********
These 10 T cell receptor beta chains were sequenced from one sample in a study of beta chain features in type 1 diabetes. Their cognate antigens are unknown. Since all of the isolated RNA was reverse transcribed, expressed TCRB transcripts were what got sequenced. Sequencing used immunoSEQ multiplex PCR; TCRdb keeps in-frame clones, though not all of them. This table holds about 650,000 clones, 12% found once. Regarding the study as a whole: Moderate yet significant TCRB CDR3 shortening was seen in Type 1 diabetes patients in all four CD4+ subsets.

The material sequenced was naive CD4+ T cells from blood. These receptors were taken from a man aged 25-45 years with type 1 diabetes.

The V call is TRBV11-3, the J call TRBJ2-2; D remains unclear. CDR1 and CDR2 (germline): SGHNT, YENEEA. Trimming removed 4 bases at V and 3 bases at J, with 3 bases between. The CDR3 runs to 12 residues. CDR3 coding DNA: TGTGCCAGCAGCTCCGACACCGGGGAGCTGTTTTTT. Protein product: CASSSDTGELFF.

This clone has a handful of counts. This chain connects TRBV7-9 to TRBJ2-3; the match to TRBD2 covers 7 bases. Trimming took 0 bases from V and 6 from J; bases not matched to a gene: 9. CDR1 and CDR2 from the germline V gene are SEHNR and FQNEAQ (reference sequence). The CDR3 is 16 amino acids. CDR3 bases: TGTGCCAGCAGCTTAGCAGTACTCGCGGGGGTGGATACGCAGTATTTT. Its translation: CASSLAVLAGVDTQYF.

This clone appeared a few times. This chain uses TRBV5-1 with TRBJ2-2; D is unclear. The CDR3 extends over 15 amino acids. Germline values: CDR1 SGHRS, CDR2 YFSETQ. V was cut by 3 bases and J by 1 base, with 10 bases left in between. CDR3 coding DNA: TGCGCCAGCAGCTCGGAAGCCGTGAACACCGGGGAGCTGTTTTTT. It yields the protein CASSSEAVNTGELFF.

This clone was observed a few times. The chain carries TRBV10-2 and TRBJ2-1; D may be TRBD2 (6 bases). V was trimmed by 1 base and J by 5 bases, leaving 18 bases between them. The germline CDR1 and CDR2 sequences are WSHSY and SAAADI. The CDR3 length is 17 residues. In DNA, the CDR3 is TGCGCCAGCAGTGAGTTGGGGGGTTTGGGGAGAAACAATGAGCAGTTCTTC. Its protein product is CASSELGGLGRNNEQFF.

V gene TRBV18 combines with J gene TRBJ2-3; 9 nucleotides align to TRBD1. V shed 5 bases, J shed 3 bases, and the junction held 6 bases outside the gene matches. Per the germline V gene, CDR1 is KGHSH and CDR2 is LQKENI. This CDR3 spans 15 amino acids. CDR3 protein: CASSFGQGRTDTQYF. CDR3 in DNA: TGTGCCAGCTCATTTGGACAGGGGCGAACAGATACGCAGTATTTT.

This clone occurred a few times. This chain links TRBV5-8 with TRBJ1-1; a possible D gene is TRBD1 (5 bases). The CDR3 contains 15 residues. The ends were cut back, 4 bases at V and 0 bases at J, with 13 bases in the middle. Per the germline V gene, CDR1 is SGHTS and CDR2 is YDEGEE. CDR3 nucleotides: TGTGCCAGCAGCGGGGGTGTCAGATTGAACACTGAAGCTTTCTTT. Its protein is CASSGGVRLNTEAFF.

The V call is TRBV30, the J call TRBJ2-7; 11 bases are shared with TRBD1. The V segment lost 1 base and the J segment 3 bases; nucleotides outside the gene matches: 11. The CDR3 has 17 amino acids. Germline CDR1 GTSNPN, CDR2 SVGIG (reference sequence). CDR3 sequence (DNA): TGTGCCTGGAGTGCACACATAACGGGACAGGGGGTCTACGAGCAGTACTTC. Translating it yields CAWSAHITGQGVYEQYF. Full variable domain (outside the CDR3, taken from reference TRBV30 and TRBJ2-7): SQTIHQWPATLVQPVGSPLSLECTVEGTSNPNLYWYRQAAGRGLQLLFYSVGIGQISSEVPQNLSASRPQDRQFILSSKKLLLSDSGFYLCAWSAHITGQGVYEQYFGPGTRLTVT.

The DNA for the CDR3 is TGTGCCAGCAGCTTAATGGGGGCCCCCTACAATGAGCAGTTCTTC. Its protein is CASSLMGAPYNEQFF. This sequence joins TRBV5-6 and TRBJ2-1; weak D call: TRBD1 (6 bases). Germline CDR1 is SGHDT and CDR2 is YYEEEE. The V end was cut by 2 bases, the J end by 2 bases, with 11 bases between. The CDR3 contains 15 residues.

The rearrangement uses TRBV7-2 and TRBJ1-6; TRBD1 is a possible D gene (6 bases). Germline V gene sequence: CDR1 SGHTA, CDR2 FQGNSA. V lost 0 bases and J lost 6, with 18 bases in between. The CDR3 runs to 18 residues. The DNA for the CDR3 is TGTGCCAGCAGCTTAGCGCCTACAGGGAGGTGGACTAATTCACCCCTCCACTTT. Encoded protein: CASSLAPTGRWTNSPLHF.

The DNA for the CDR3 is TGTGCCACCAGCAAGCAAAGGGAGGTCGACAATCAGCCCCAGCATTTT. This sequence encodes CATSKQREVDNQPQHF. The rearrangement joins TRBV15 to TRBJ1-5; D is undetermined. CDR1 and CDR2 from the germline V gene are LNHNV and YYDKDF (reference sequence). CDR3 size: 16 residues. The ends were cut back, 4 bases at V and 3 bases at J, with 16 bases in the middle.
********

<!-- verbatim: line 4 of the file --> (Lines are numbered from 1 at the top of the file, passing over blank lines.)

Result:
This clone has a handful of counts. This chain connects TRBV7-9 to TRBJ2-3; the match to TRBD2 covers 7 bases. Trimming took 0 bases from V and 6 from J; bases not matched to a gene: 9. CDR1 and CDR2 from the germline V gene are SEHNR and FQNEAQ (reference sequence). The CDR3 is 16 amino acids. CDR3 bases: TGTGCCAGCAGCTTAGCAGTACTCGCGGGGGTGGATACGCAGTATTTT. Its translation: CASSLAVLAGVDTQYF.